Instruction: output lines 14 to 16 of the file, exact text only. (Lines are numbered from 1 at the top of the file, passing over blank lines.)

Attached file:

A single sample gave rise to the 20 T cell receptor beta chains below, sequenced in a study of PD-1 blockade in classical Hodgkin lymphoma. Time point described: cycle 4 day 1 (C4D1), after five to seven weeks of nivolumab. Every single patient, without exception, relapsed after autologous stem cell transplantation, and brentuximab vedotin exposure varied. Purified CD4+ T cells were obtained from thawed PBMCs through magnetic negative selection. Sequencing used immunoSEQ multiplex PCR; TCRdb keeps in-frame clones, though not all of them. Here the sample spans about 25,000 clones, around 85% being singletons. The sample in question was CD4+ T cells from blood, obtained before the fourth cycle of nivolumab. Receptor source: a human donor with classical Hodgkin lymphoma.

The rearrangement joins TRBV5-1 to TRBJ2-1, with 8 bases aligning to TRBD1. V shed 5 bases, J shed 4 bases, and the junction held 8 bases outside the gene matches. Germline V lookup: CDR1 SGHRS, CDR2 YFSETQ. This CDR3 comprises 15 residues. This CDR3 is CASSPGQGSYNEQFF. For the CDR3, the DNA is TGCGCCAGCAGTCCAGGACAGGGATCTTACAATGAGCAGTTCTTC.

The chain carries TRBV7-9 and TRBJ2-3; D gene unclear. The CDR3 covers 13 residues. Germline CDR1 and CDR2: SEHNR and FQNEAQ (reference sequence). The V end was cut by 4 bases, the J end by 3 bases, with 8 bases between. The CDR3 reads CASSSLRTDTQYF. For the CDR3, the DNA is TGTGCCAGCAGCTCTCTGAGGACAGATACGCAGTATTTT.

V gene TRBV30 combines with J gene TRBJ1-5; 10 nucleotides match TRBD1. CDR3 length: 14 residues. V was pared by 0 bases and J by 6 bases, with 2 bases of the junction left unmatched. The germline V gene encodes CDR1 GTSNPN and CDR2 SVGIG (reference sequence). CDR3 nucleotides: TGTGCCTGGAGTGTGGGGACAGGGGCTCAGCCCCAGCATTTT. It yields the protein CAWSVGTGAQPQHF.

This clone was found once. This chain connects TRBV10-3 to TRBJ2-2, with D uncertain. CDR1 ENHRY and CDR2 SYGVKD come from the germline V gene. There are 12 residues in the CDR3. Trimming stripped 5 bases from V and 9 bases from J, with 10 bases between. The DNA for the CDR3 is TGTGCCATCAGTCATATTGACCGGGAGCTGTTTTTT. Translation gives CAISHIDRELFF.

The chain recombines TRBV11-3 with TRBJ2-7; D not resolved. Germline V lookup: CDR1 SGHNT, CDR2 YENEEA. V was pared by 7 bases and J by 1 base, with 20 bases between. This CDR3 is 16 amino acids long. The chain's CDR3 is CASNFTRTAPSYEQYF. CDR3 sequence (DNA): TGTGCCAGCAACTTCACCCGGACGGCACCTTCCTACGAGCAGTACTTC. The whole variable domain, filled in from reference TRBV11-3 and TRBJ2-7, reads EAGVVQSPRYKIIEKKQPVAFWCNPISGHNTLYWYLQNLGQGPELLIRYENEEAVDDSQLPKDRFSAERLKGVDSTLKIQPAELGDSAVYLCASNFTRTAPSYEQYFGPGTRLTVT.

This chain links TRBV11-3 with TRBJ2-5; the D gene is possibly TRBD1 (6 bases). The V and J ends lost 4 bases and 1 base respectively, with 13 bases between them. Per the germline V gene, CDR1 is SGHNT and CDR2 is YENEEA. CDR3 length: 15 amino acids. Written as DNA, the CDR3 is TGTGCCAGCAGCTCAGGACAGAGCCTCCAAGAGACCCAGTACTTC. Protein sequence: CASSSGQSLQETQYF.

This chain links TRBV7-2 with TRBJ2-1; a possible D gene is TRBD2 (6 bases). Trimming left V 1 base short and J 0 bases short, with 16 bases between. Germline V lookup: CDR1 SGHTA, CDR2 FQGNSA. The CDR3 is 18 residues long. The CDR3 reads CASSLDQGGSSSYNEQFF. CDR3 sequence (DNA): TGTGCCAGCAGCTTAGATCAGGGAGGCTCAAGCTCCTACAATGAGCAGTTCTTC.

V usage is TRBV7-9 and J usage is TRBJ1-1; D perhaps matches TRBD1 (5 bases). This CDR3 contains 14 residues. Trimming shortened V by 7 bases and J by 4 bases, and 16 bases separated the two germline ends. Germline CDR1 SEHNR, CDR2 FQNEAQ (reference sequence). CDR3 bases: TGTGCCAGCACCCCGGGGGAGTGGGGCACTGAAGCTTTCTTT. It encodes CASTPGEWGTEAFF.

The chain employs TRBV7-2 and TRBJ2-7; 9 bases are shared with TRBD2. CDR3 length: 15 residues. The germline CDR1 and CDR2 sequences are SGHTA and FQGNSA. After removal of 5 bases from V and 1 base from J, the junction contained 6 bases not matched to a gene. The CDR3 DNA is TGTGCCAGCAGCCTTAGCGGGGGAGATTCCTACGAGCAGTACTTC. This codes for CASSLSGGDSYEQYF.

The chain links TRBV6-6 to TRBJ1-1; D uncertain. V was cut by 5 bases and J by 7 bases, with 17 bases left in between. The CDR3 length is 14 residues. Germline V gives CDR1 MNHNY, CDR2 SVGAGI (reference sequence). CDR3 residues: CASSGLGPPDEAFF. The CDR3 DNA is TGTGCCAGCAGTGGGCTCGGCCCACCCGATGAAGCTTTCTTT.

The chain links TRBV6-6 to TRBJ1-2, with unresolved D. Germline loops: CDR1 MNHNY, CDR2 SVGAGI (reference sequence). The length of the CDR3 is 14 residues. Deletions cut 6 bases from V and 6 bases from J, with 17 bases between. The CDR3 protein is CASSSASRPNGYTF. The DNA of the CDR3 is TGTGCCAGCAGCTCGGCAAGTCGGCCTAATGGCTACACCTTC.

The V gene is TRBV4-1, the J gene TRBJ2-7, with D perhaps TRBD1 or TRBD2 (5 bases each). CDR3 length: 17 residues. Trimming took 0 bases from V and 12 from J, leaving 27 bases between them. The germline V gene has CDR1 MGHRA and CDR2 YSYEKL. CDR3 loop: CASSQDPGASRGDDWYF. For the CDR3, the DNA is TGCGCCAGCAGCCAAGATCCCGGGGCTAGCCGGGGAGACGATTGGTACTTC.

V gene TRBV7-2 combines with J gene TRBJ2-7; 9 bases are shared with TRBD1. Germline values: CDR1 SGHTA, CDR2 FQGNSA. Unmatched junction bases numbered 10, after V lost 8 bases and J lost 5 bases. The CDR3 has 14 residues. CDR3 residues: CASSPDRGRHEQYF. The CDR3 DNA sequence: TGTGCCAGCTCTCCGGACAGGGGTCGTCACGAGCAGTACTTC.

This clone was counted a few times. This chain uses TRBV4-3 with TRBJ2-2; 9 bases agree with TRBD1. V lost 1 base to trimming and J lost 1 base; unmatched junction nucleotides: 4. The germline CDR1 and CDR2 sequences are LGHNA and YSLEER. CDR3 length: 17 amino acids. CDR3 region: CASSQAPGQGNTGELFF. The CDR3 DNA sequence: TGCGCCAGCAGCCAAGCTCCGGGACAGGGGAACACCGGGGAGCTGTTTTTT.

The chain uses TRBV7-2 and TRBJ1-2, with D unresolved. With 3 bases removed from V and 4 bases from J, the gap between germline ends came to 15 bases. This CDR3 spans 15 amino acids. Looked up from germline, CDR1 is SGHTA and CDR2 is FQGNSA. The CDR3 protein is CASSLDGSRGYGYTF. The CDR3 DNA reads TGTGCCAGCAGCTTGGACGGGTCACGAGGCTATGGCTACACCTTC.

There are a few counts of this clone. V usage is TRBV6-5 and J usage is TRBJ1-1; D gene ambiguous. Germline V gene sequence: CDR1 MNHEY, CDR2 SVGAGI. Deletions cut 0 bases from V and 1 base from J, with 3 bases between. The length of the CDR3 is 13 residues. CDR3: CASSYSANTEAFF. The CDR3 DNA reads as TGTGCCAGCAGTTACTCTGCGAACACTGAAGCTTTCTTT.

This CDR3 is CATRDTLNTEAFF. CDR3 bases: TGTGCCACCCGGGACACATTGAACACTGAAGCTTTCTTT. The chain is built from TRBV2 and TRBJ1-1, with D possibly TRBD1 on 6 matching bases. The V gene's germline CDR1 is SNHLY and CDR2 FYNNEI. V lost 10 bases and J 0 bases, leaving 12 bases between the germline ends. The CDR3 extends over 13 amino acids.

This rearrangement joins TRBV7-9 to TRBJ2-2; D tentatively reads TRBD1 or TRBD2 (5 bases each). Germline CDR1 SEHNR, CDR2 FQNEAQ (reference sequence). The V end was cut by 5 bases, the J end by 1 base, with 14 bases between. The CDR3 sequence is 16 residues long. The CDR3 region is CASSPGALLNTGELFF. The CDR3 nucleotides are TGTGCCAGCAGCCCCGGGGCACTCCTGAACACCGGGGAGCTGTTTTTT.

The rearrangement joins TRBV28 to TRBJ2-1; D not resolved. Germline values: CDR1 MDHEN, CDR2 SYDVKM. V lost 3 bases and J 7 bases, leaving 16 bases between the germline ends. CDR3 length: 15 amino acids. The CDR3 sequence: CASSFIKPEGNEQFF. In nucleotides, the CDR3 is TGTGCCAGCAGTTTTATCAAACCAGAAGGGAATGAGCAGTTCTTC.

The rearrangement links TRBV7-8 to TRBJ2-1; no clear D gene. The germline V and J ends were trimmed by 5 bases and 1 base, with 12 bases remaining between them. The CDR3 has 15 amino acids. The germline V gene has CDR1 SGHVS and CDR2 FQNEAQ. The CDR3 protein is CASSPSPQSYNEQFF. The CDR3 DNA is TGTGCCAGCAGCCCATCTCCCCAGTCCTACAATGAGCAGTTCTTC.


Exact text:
V gene TRBV7-2 combines with J gene TRBJ2-7; 9 bases are shared with TRBD1. Germline values: CDR1 SGHTA, CDR2 FQGNSA. Unmatched junction bases numbered 10, after V lost 8 bases and J lost 5 bases. The CDR3 has 14 residues. CDR3 residues: CASSPDRGRHEQYF. The CDR3 DNA sequence: TGTGCCAGCTCTCCGGACAGGGGTCGTCACGAGCAGTACTTC.

This clone was counted a few times. This chain uses TRBV4-3 with TRBJ2-2; 9 bases agree with TRBD1. V lost 1 base to trimming and J lost 1 base; unmatched junction nucleotides: 4. The germline CDR1 and CDR2 sequences are LGHNA and YSLEER. CDR3 length: 17 amino acids. CDR3 region: CASSQAPGQGNTGELFF. The CDR3 DNA sequence: TGCGCCAGCAGCCAAGCTCCGGGACAGGGGAACACCGGGGAGCTGTTTTTT.

The chain uses TRBV7-2 and TRBJ1-2, with D unresolved. With 3 bases removed from V and 4 bases from J, the gap between germline ends came to 15 bases. This CDR3 spans 15 amino acids. Looked up from germline, CDR1 is SGHTA and CDR2 is FQGNSA. The CDR3 protein is CASSLDGSRGYGYTF. The CDR3 DNA reads TGTGCCAGCAGCTTGGACGGGTCACGAGGCTATGGCTACACCTTC.